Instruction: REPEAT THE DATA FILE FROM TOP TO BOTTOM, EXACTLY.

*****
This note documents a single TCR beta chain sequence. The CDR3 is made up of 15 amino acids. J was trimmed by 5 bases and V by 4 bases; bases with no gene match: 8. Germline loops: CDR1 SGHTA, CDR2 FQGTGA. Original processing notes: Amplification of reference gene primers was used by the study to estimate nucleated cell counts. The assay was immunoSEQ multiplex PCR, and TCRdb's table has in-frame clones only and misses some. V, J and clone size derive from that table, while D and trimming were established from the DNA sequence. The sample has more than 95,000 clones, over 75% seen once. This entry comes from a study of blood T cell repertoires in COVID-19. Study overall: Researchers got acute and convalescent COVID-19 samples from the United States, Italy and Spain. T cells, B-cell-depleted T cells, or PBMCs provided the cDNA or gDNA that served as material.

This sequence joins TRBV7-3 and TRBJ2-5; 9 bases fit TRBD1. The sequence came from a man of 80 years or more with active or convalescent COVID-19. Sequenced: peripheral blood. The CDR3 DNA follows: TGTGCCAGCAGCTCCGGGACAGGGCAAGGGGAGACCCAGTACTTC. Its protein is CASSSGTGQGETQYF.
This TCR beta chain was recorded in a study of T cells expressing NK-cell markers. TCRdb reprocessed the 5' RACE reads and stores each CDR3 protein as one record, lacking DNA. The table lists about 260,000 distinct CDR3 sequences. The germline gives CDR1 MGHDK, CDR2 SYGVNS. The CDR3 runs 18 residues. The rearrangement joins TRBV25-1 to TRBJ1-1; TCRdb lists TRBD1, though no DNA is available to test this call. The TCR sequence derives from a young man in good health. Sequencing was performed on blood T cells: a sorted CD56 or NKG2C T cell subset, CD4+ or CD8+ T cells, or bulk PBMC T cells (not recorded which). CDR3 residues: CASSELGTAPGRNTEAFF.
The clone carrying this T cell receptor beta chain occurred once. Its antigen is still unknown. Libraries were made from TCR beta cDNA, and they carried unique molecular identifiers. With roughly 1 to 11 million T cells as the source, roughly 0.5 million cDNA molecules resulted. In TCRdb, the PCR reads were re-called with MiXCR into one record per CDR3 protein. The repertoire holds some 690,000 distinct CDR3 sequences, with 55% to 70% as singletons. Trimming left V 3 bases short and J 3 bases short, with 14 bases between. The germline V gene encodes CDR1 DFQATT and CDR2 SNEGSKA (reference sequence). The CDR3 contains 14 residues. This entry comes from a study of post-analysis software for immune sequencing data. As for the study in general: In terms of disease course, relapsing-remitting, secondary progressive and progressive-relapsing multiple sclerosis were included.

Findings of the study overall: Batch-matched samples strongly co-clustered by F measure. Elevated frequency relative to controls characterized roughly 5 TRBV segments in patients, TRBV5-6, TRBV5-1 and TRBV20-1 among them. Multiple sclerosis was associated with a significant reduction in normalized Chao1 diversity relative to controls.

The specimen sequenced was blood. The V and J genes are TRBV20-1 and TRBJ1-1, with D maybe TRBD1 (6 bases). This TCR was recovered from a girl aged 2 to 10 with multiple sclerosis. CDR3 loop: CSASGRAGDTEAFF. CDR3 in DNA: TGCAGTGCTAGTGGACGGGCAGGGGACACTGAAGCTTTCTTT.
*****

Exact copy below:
This note documents a single TCR beta chain sequence. The CDR3 is made up of 15 amino acids. J was trimmed by 5 bases and V by 4 bases; bases with no gene match: 8. Germline loops: CDR1 SGHTA, CDR2 FQGTGA. Original processing notes: Amplification of reference gene primers was used by the study to estimate nucleated cell counts. The assay was immunoSEQ multiplex PCR, and TCRdb's table has in-frame clones only and misses some. V, J and clone size derive from that table, while D and trimming were established from the DNA sequence. The sample has more than 95,000 clones, over 75% seen once. This entry comes from a study of blood T cell repertoires in COVID-19. Study overall: Researchers got acute and convalescent COVID-19 samples from the United States, Italy and Spain. T cells, B-cell-depleted T cells, or PBMCs provided the cDNA or gDNA that served as material.

This sequence joins TRBV7-3 and TRBJ2-5; 9 bases fit TRBD1. The sequence came from a man of 80 years or more with active or convalescent COVID-19. Sequenced: peripheral blood. The CDR3 DNA follows: TGTGCCAGCAGCTCCGGGACAGGGCAAGGGGAGACCCAGTACTTC. Its protein is CASSSGTGQGETQYF.
This TCR beta chain was recorded in a study of T cells expressing NK-cell markers. TCRdb reprocessed the 5' RACE reads and stores each CDR3 protein as one record, lacking DNA. The table lists about 260,000 distinct CDR3 sequences. The germline gives CDR1 MGHDK, CDR2 SYGVNS. The CDR3 runs 18 residues. The rearrangement joins TRBV25-1 to TRBJ1-1; TCRdb lists TRBD1, though no DNA is available to test this call. The TCR sequence derives from a young man in good health. Sequencing was performed on blood T cells: a sorted CD56 or NKG2C T cell subset, CD4+ or CD8+ T cells, or bulk PBMC T cells (not recorded which). CDR3 residues: CASSELGTAPGRNTEAFF.
The clone carrying this T cell receptor beta chain occurred once. Its antigen is still unknown. Libraries were made from TCR beta cDNA, and they carried unique molecular identifiers. With roughly 1 to 11 million T cells as the source, roughly 0.5 million cDNA molecules resulted. In TCRdb, the PCR reads were re-called with MiXCR into one record per CDR3 protein. The repertoire holds some 690,000 distinct CDR3 sequences, with 55% to 70% as singletons. Trimming left V 3 bases short and J 3 bases short, with 14 bases between. The germline V gene encodes CDR1 DFQATT and CDR2 SNEGSKA (reference sequence). The CDR3 contains 14 residues. This entry comes from a study of post-analysis software for immune sequencing data. As for the study in general: In terms of disease course, relapsing-remitting, secondary progressive and progressive-relapsing multiple sclerosis were included.

Findings of the study overall: Batch-matched samples strongly co-clustered by F measure. Elevated frequency relative to controls characterized roughly 5 TRBV segments in patients, TRBV5-6, TRBV5-1 and TRBV20-1 among them. Multiple sclerosis was associated with a significant reduction in normalized Chao1 diversity relative to controls.

The specimen sequenced was blood. The V and J genes are TRBV20-1 and TRBJ1-1, with D maybe TRBD1 (6 bases). This TCR was recovered from a girl aged 2 to 10 with multiple sclerosis. CDR3 loop: CSASGRAGDTEAFF. CDR3 in DNA: TGCAGTGCTAGTGGACGGGCAGGGGACACTGAAGCTTTCTTT.